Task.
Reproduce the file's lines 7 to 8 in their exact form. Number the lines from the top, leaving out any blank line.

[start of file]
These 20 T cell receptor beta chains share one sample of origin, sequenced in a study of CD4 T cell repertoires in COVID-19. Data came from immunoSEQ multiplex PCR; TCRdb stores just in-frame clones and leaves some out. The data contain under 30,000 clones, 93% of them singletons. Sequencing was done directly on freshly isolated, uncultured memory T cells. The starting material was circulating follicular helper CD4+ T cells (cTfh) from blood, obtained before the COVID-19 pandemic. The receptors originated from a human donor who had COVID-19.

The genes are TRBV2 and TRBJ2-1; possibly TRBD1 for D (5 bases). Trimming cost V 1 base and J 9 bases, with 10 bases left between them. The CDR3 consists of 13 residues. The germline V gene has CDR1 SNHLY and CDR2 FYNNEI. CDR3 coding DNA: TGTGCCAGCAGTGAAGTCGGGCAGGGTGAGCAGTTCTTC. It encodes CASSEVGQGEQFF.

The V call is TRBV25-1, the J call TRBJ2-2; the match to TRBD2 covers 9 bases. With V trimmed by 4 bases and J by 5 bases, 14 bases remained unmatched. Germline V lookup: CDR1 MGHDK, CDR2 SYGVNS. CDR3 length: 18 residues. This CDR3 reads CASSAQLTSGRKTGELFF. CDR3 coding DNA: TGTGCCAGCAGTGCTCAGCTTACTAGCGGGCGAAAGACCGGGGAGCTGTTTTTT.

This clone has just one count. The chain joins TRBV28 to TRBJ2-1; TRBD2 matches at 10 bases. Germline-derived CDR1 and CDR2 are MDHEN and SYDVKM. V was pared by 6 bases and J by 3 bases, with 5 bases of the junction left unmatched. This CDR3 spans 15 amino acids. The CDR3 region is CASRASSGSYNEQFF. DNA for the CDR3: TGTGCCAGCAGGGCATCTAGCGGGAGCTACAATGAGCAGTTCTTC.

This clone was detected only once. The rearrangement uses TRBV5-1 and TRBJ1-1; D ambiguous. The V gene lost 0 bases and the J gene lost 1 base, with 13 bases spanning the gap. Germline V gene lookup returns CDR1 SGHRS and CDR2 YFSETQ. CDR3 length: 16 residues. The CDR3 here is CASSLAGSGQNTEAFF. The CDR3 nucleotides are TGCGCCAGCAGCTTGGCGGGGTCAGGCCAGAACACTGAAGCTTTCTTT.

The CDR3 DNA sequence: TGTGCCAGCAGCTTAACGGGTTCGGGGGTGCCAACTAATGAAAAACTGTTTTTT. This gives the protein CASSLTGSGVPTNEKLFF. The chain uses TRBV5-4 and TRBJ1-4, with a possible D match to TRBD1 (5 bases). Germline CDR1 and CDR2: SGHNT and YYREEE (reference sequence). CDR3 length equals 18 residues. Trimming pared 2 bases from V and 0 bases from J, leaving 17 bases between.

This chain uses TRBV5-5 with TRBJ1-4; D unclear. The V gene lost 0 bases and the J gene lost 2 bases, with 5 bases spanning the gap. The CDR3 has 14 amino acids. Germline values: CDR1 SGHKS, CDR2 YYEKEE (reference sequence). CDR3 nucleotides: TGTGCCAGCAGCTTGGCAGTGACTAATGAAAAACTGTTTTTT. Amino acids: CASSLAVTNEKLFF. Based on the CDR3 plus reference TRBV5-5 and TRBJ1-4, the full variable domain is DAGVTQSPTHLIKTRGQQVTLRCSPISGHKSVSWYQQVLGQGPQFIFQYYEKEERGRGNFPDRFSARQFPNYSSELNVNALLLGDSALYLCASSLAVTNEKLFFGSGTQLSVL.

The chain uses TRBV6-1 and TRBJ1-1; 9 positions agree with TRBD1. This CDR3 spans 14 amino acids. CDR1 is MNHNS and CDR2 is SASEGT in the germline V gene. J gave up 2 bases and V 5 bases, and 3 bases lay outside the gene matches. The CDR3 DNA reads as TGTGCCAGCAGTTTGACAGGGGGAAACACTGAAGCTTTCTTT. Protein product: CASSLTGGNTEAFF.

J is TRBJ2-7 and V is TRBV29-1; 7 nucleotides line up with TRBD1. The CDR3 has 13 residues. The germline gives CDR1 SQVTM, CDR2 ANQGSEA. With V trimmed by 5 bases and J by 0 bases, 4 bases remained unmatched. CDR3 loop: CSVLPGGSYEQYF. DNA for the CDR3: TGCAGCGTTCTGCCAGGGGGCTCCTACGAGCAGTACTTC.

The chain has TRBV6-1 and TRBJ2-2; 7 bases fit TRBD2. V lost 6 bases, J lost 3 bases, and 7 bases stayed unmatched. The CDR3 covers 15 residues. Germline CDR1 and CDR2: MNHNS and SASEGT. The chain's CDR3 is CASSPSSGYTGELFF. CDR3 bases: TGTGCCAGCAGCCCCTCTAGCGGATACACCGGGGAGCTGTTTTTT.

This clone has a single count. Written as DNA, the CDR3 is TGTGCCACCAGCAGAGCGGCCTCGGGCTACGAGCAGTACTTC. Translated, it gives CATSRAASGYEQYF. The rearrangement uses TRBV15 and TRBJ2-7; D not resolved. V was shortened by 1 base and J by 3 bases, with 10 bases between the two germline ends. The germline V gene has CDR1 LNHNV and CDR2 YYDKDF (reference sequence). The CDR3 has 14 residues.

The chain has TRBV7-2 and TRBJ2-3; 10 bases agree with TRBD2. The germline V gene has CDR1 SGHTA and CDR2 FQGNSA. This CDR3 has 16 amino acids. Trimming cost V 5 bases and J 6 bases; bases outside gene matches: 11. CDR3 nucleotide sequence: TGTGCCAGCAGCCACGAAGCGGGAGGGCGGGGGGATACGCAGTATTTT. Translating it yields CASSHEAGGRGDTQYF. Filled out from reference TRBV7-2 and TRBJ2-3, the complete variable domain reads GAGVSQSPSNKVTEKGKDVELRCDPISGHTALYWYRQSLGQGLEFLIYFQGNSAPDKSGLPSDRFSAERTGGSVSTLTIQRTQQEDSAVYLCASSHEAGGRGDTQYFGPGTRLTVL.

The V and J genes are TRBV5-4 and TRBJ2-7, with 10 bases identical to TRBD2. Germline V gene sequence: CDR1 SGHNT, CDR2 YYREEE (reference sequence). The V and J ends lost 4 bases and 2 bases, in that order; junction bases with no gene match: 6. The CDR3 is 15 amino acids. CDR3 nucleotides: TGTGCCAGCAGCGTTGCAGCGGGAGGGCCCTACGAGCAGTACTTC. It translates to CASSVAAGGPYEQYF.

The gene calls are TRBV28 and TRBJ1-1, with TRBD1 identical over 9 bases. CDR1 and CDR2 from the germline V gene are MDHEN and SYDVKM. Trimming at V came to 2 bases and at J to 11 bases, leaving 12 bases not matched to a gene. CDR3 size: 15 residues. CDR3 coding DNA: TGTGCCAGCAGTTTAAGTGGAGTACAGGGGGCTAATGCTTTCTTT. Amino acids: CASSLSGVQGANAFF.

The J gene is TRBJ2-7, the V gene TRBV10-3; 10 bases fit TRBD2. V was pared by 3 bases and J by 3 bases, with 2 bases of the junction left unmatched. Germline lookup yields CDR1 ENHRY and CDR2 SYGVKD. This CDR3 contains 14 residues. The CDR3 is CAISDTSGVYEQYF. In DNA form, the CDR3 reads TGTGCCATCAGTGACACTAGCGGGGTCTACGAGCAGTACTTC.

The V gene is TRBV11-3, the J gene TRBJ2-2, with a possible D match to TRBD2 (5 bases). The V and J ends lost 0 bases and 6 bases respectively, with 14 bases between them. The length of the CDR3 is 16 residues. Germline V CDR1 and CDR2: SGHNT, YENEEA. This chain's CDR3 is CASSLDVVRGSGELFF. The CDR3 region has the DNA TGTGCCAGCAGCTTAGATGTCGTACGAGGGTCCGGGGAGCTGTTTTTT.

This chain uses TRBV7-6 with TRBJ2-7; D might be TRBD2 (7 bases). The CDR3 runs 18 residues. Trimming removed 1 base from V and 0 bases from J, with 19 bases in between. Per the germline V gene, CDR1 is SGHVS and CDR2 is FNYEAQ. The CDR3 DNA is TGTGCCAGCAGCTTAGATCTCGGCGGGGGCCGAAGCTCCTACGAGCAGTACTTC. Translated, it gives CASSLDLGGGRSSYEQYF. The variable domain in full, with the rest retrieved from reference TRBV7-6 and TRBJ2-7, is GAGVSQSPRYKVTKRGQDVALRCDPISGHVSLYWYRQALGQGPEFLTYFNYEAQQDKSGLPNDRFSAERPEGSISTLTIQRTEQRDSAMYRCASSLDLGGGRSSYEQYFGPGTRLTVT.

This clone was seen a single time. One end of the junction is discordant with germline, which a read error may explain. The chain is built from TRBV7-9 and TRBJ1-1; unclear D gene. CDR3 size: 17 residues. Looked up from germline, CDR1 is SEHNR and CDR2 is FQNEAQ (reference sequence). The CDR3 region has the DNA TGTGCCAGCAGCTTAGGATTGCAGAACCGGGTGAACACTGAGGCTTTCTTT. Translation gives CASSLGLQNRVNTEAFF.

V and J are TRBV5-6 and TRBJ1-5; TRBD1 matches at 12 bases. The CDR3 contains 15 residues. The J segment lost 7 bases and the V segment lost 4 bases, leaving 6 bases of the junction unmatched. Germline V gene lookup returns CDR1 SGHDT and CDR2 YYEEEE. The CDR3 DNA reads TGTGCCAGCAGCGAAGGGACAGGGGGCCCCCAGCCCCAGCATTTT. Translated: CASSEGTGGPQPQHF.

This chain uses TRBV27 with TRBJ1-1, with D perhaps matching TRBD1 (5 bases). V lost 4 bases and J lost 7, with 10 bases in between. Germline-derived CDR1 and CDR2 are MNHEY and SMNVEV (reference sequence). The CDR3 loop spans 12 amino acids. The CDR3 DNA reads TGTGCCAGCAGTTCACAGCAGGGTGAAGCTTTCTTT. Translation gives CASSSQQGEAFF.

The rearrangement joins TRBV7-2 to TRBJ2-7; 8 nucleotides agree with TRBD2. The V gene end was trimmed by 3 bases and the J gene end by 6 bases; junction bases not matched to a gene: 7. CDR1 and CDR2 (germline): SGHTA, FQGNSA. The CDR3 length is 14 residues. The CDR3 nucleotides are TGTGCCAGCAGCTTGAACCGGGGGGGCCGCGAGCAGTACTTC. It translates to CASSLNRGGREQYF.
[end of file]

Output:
This chain uses TRBV5-5 with TRBJ1-4; D unclear. The V gene lost 0 bases and the J gene lost 2 bases, with 5 bases spanning the gap. The CDR3 has 14 amino acids. Germline values: CDR1 SGHKS, CDR2 YYEKEE (reference sequence). CDR3 nucleotides: TGTGCCAGCAGCTTGGCAGTGACTAATGAAAAACTGTTTTTT. Amino acids: CASSLAVTNEKLFF. Based on the CDR3 plus reference TRBV5-5 and TRBJ1-4, the full variable domain is DAGVTQSPTHLIKTRGQQVTLRCSPISGHKSVSWYQQVLGQGPQFIFQYYEKEERGRGNFPDRFSARQFPNYSSELNVNALLLGDSALYLCASSLAVTNEKLFFGSGTQLSVL.

The chain uses TRBV6-1 and TRBJ1-1; 9 positions agree with TRBD1. This CDR3 spans 14 amino acids. CDR1 is MNHNS and CDR2 is SASEGT in the germline V gene. J gave up 2 bases and V 5 bases, and 3 bases lay outside the gene matches. The CDR3 DNA reads as TGTGCCAGCAGTTTGACAGGGGGAAACACTGAAGCTTTCTTT. Protein product: CASSLTGGNTEAFF.